Note – I don’t pretend to know everything about sustainable living, far from it. However, I do know that living a clutter-free lifestyle has elements of sustainability. This post is just my take on how and why reducing clutter and keeping it out of your home can benefit our world.
The recent fashion for sustainability is oddly familiar to me. Using a cloth bag or basket to carry shopping. Keeping glass jars to preserve or store food. Buying the best quality linen one can afford because it has to last a long time.
This is how our parents and grandparents lived, because they had to. It was expensive to buy things, even if they were available, and many things we take for granted now, either hadn’t been invented or were really hard to find. Most people didn’t have a lot of money. So they made their belongings last and made what they could themselves.
My darling Aunt laughs at new fashions like re-useable paper towels, she has never stopped using freshly washed tea towels to wrap veggies and baking. Her cleaning cloth collection is made of old towels she’s cut to size and overlocked.
Their impact on the earth was far less than ours. From the 1950’s to now, consumerism has exploded. Of course in some ways our lives are so much easier now, no scrubbing or washing by hand, but we are so much busier. We are so incredibly lucky to be able to choose to live simply and to select from the comparatively luxurious products and services that make our lives easier.
Minimalism too is itself an ecologically sustainable way of living. Making these choices with sustainability, the ecology, or a calmer, simpler life in mind is how modern minimalism has evolved. There are no rules about how it should look, it can be cosy, compact, expansive, colourful or plain.
Owning only your necessities, valuing your belongings, choosing them wisely, making them last and appreciating experiences over objects are the keys to this lifestyle.
But how do we get there from here?
Donate. There has been a huge amount of attention on a decluttering method which recommends throwing things away. Fortunately most Kiwi’s know to donate their good quality decluttered things to charities.
Recycle. Regular recycling is a problem, it’s still using tremendous amounts of resources and some things still can’t be recycled effectively. However, a one-off removal of all items that can be recycled during a declutter is far better than keeping everything and feeling overwhelmed.
The goal is …
Not buying things.
Literally. Stop and think before you click that Pay Now button, before you tap your card on the reader. Before you wander into that store with your bored kids. Break free from the dopamine rush of snagging a bargain for something that you might need. One day. But all it does is clutter up your living space.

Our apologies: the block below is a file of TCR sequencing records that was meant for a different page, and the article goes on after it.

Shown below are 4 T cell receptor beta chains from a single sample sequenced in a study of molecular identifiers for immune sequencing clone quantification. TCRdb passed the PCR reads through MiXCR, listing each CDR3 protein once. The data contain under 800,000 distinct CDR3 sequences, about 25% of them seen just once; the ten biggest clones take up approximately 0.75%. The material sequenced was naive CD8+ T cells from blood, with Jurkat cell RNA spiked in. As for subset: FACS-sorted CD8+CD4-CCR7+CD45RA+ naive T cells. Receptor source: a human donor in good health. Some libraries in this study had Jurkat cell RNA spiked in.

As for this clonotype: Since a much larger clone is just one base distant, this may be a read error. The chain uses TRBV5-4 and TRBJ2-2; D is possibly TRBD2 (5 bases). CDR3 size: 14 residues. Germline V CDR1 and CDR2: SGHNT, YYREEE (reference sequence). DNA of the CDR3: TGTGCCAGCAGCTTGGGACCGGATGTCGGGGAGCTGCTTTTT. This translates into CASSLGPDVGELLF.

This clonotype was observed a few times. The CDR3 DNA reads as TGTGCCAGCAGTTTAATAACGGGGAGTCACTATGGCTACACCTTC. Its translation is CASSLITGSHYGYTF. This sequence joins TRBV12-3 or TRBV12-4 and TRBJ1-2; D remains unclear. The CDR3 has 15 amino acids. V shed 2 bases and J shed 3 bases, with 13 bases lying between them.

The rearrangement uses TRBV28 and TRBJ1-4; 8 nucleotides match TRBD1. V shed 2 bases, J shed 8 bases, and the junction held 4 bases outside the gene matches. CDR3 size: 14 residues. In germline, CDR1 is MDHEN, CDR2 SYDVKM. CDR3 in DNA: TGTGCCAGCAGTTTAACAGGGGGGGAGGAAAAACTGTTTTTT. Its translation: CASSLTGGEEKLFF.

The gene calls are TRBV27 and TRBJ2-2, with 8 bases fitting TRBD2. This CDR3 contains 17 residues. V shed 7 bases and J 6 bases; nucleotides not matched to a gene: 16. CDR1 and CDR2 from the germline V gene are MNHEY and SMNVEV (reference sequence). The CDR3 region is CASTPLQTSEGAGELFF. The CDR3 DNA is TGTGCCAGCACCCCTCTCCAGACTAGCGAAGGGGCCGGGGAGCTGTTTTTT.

Your children will learn that acquiring things is not a hobby, it’s not essential to a happy life and it’s not a competition to see who has the most or the biggest toys.
Then there’s the impact on the environment of Not Buying Things, there’s lots on this subject on the web.
You’ll be astounded at how much money you save and how much more you have to spend on doing things together.
Taking care of your belongings means of course, that they last longer. The old glasses case that is still perfectly fine? Use that and decline the one that comes with your new specs. Keep your mobile phone as long as you possibly can. Redecorate that lunchbox, mend that school bag, use a pillow protector to keep your pillows clean and fresh.
Having less stuff also means that everything is easier to find. You won’t find yourself running out to buy that thing that you’re sure you have somewhere, only to come across it later.
It can be fun, (truly!) to take on the challenge of Making Do. I love this concept, it relies on our ability to think inventively. From a simple thing like reusing lidless plastic storage or takeaway containers to organise your junk drawer, to making a kids halloween costume with crafty skills (there’s loads of ideas on the web).
Challenge yourself! Next time you grab your keys to pop out to buy that thing, stop a moment and think about what you already have. Try it, it might just work.
Own quality, multipurpose things.
Shop mindfully. If you feel terrible about recycling and keep every single glass jar you have ever bought… consider bulk buying. Refill your favourite containers. Invest in quality, sustainably produced products and reduce the need to get rid of packaging.
First, borrow! Ask family and friends if they can lend you (or give you) a thing you need. Then share. Offer things you no longer need to those who do.
If your life changes and you find you have a need for something, research your best options. If you need a much bigger serving dish now your children are eating the same food as you, buy a dish that goes from oven to table and can be used to bake lasagne, kale chips AND brownies.
Buy a sofa bed if you have visitors who stay over regularly, a picnic blanket that can also protect the back seat from wear & tear and can keep you warm during a Movies In Parks event.
Ask your elderly relatives and friends how they did things, you’ll learn some really useful tips and they will so happy to share what they know.
Read my journey to a more minimalist way of life here – How I Failed At The Konmari Method & Learnt To Relax.